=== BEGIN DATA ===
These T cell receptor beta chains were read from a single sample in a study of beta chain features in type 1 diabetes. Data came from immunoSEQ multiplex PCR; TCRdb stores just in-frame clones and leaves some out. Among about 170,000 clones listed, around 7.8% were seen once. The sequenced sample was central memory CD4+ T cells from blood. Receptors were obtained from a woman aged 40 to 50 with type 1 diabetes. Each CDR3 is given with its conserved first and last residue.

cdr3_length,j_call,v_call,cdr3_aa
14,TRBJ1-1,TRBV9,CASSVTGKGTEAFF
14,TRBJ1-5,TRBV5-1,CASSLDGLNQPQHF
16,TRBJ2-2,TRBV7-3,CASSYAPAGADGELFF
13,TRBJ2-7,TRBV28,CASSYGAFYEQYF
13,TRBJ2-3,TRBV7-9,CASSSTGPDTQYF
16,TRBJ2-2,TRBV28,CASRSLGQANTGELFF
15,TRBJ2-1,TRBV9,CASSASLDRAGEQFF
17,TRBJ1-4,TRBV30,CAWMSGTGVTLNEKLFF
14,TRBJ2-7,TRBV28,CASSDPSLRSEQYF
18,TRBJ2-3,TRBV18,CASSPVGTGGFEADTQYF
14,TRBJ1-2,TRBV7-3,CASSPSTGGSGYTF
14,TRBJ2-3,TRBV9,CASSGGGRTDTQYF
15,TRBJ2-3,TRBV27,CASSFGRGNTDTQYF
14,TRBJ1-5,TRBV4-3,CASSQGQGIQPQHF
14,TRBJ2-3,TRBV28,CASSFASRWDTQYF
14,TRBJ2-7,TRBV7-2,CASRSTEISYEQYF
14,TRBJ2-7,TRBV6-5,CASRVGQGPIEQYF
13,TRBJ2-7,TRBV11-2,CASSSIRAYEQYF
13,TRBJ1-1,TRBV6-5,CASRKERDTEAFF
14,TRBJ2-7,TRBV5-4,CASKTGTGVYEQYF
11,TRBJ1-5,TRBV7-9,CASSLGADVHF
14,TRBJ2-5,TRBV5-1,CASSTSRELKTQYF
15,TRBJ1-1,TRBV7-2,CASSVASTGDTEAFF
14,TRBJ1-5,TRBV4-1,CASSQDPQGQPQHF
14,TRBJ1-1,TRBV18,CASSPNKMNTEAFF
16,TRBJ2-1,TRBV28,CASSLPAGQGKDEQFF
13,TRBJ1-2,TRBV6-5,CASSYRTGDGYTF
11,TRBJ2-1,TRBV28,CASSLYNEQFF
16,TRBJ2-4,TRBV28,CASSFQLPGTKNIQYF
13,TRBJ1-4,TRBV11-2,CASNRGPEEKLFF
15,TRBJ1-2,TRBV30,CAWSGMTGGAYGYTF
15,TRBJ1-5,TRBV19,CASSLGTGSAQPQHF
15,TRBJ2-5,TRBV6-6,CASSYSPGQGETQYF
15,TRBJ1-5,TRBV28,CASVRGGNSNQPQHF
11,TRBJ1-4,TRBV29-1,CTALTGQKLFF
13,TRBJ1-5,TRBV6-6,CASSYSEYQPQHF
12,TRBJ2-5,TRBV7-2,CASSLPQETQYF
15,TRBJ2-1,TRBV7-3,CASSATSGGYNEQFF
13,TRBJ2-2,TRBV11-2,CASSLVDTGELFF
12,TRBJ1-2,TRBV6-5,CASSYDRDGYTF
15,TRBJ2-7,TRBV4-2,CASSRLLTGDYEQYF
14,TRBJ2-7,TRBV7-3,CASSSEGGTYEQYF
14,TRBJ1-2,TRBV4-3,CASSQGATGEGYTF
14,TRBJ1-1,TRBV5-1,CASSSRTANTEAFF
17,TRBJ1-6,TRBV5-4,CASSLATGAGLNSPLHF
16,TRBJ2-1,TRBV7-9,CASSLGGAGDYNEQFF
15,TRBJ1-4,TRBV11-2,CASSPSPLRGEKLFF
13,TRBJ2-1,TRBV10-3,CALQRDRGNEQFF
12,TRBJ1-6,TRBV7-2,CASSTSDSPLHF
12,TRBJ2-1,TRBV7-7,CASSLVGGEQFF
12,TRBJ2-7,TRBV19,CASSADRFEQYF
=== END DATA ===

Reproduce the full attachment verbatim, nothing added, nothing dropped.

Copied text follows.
These T cell receptor beta chains were read from a single sample in a study of beta chain features in type 1 diabetes. Data came from immunoSEQ multiplex PCR; TCRdb stores just in-frame clones and leaves some out. Among about 170,000 clones listed, around 7.8% were seen once. The sequenced sample was central memory CD4+ T cells from blood. Receptors were obtained from a woman aged 40 to 50 with type 1 diabetes. Each CDR3 is given with its conserved first and last residue.

cdr3_length,j_call,v_call,cdr3_aa
14,TRBJ1-1,TRBV9,CASSVTGKGTEAFF
14,TRBJ1-5,TRBV5-1,CASSLDGLNQPQHF
16,TRBJ2-2,TRBV7-3,CASSYAPAGADGELFF
13,TRBJ2-7,TRBV28,CASSYGAFYEQYF
13,TRBJ2-3,TRBV7-9,CASSSTGPDTQYF
16,TRBJ2-2,TRBV28,CASRSLGQANTGELFF
15,TRBJ2-1,TRBV9,CASSASLDRAGEQFF
17,TRBJ1-4,TRBV30,CAWMSGTGVTLNEKLFF
14,TRBJ2-7,TRBV28,CASSDPSLRSEQYF
18,TRBJ2-3,TRBV18,CASSPVGTGGFEADTQYF
14,TRBJ1-2,TRBV7-3,CASSPSTGGSGYTF
14,TRBJ2-3,TRBV9,CASSGGGRTDTQYF
15,TRBJ2-3,TRBV27,CASSFGRGNTDTQYF
14,TRBJ1-5,TRBV4-3,CASSQGQGIQPQHF
14,TRBJ2-3,TRBV28,CASSFASRWDTQYF
14,TRBJ2-7,TRBV7-2,CASRSTEISYEQYF
14,TRBJ2-7,TRBV6-5,CASRVGQGPIEQYF
13,TRBJ2-7,TRBV11-2,CASSSIRAYEQYF
13,TRBJ1-1,TRBV6-5,CASRKERDTEAFF
14,TRBJ2-7,TRBV5-4,CASKTGTGVYEQYF
11,TRBJ1-5,TRBV7-9,CASSLGADVHF
14,TRBJ2-5,TRBV5-1,CASSTSRELKTQYF
15,TRBJ1-1,TRBV7-2,CASSVASTGDTEAFF
14,TRBJ1-5,TRBV4-1,CASSQDPQGQPQHF
14,TRBJ1-1,TRBV18,CASSPNKMNTEAFF
16,TRBJ2-1,TRBV28,CASSLPAGQGKDEQFF
13,TRBJ1-2,TRBV6-5,CASSYRTGDGYTF
11,TRBJ2-1,TRBV28,CASSLYNEQFF
16,TRBJ2-4,TRBV28,CASSFQLPGTKNIQYF
13,TRBJ1-4,TRBV11-2,CASNRGPEEKLFF
15,TRBJ1-2,TRBV30,CAWSGMTGGAYGYTF
15,TRBJ1-5,TRBV19,CASSLGTGSAQPQHF
15,TRBJ2-5,TRBV6-6,CASSYSPGQGETQYF
15,TRBJ1-5,TRBV28,CASVRGGNSNQPQHF
11,TRBJ1-4,TRBV29-1,CTALTGQKLFF
13,TRBJ1-5,TRBV6-6,CASSYSEYQPQHF
12,TRBJ2-5,TRBV7-2,CASSLPQETQYF
15,TRBJ2-1,TRBV7-3,CASSATSGGYNEQFF
13,TRBJ2-2,TRBV11-2,CASSLVDTGELFF
12,TRBJ1-2,TRBV6-5,CASSYDRDGYTF
15,TRBJ2-7,TRBV4-2,CASSRLLTGDYEQYF
14,TRBJ2-7,TRBV7-3,CASSSEGGTYEQYF
14,TRBJ1-2,TRBV4-3,CASSQGATGEGYTF
14,TRBJ1-1,TRBV5-1,CASSSRTANTEAFF
17,TRBJ1-6,TRBV5-4,CASSLATGAGLNSPLHF
16,TRBJ2-1,TRBV7-9,CASSLGGAGDYNEQFF
15,TRBJ1-4,TRBV11-2,CASSPSPLRGEKLFF
13,TRBJ2-1,TRBV10-3,CALQRDRGNEQFF
12,TRBJ1-6,TRBV7-2,CASSTSDSPLHF
12,TRBJ2-1,TRBV7-7,CASSLVGGEQFF
12,TRBJ2-7,TRBV19,CASSADRFEQYF